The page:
Intermission

Dizzily paced and structured, the Irish import “Intermission” charms with its “never-let-‘em-see-you-sweat” exuberance. Theater denizens, Mark O’Rowe and John Crowley, the movie’s writer and director respectively, juggle elements of romantic comedy and farcical crime caper with hardly a misstep or stumble. After a somewhat annoyingly “virtuosic” opening that comes staggering at us with a chopped-up, documentary-style jitteriness, “Intermission” finds a sure and brisk footing. Before long, you’re swept away in its pell-mell of interweaving narratives by a couple of crack storytellers who seem audaciously at ease in their newfound medium.

Dewy-eyed and pouty-lipped John (Cillian Murphy) calls it off with his girlfriend, Dierdre (Kelly Macdonald), and almost immediately regrets it. He finds that it’s too late to make amends, however, because Dierdre is already bedding down with Sam, a middle-aged and married bank manager in the thick of a raging mid-life crisis. Eager to mend her tattered self-esteem, Sam’s jilted wife, Noeleen (Dierdre O’Kane) sets her sights on Oscar (David Wilmot), John’s rangy, sex-starved pal. Noeleen’s unleashed libido, not to mention her pent-up rage at her delinquent husband, loosens Oscar’s goose but it also, comically and mid-coitally, beats the poor schlub to a pulp.

John and Noeleen aren’t the only ones stung by rejection. Ever since her last boyfriend shit on her, literally, Dierdre’s sister, Sally (Shirley Henderson), has let herself go and has the moustache to prove it. Sally’s bitterness has her hissing and snarling, but she’s got a tender soul which her widowed mother (Ger Ryan) tries patiently to nurse back to health.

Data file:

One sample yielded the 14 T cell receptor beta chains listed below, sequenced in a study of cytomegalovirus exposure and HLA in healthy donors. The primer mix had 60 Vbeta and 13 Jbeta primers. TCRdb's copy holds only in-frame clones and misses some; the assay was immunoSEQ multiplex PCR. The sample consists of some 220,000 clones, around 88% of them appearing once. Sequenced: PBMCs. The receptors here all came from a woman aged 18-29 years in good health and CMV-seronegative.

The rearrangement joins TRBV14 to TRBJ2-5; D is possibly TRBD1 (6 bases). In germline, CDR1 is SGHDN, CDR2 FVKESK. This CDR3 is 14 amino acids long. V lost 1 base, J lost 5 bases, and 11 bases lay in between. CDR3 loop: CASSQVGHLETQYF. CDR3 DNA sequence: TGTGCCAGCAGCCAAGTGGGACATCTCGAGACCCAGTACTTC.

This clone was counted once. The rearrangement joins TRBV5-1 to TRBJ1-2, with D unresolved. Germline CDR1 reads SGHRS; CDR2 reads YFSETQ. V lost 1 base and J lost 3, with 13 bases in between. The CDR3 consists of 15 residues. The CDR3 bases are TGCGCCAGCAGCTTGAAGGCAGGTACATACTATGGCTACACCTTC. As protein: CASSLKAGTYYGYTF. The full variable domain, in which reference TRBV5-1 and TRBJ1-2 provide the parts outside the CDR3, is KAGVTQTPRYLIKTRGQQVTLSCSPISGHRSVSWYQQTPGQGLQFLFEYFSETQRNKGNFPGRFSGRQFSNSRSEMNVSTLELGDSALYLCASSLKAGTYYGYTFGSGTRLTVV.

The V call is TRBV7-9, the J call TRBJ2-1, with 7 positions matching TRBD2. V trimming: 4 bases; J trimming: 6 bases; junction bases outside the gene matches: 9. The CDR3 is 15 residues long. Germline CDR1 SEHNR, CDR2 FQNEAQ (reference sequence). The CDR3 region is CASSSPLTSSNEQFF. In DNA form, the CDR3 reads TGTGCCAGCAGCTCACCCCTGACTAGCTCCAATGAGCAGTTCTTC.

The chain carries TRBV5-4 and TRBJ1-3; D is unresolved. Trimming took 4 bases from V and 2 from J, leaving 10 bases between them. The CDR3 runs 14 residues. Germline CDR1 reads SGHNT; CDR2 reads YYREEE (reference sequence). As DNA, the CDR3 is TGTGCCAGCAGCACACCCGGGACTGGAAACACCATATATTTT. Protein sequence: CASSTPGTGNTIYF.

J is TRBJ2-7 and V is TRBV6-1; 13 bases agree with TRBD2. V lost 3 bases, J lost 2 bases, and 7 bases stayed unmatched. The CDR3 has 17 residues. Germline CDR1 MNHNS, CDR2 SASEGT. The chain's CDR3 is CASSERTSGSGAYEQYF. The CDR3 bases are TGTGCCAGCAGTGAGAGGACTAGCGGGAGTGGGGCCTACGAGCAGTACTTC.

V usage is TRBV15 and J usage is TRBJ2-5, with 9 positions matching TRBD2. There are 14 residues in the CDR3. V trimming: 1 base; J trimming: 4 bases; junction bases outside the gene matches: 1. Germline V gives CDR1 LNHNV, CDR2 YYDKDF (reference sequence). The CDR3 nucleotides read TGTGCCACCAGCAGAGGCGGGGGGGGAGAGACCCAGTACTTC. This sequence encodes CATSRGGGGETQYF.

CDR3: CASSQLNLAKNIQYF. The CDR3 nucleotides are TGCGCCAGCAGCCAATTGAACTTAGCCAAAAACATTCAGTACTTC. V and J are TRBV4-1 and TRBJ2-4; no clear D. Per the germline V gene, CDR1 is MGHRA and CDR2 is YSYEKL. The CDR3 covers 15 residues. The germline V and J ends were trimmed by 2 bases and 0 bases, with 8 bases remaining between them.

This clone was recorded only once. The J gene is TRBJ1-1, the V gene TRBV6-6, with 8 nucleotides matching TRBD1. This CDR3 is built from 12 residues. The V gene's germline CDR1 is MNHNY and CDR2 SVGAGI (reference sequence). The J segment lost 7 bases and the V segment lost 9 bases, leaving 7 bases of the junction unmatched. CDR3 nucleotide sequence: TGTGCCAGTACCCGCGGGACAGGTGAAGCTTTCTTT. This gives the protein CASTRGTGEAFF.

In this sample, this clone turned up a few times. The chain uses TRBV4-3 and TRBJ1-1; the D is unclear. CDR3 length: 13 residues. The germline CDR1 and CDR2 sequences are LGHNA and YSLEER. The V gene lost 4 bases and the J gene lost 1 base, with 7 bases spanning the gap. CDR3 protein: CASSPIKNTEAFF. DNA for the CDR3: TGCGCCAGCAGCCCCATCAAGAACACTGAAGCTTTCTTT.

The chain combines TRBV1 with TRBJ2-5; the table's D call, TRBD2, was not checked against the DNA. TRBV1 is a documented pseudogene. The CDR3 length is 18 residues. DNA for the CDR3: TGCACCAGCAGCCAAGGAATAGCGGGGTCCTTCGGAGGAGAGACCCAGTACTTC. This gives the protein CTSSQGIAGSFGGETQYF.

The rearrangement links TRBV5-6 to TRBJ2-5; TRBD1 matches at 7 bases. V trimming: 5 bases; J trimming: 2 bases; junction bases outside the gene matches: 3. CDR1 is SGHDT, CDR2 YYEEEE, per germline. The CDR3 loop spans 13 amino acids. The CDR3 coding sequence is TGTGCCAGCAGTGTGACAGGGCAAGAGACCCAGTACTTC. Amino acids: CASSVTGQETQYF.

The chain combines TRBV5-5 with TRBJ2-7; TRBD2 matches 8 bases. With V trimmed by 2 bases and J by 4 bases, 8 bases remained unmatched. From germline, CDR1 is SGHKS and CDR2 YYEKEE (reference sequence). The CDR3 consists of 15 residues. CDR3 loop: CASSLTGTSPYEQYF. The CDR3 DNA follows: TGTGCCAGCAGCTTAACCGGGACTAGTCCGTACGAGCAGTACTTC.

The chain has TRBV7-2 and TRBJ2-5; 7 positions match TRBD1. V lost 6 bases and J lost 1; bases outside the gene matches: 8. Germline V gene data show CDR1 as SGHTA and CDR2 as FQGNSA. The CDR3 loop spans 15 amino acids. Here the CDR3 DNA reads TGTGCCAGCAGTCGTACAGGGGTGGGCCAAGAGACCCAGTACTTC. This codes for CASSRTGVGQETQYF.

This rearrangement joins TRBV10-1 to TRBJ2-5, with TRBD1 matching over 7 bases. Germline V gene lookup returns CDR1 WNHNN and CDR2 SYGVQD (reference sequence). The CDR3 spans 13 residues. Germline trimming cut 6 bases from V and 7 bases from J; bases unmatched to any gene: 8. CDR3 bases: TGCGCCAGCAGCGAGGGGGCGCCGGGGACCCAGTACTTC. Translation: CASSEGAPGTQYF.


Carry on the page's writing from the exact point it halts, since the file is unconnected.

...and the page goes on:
Following the old rule that if you can’t get them back, then get back at them, John throws in with Lehiff, a petty, thuggish punk (played with gusto by Colin Farrell) in a scheme to kidnap Dierdre and hold her ransom to Sam. It so happens that Lehiff is in the cross-hairs of the brutish Jerry Lynch (the indomitable Colm Meaney), Dublin’s answer to Popeye Doyle by way of the self-serious vanity of Inspector Clouseau. Lynch is on a one-man crusade to scour Dublin’s streets of scum and achieve local stardom, while he’s at it, if a reality-TV producer has his way. Meaney mines the great tradition of comic blowhards; he clads Lynch in the armor of male bravado, but one that can’t hide his pathetic inner gloom nor his idiosyncrasies (in this case, an obsession with Celtic mysticism).

Through all its whirl and bluster, “Intermission” comes through a remarkably winning and tender character study—a patchwork of contemporary Dublin’s lovers, hoods and regular Joe’s. O’Rowe and Crowley impressively dovetail their various stories through well-timed turns, parallels and intersections. Add to its ambitious script and direction an ensemble of on-target performances, and you have a rare seasonal treat: a rowdy comedy unafraid of honesty and with a direct appeal to the heart.

Grade: A-

Directed by: John Crowley
Written by: Mark O’Rowe
Cast: Colin Farrell, Cillian Murphy, Kelly Macdonald, Brian F. O’Bryne, Colm Meaney

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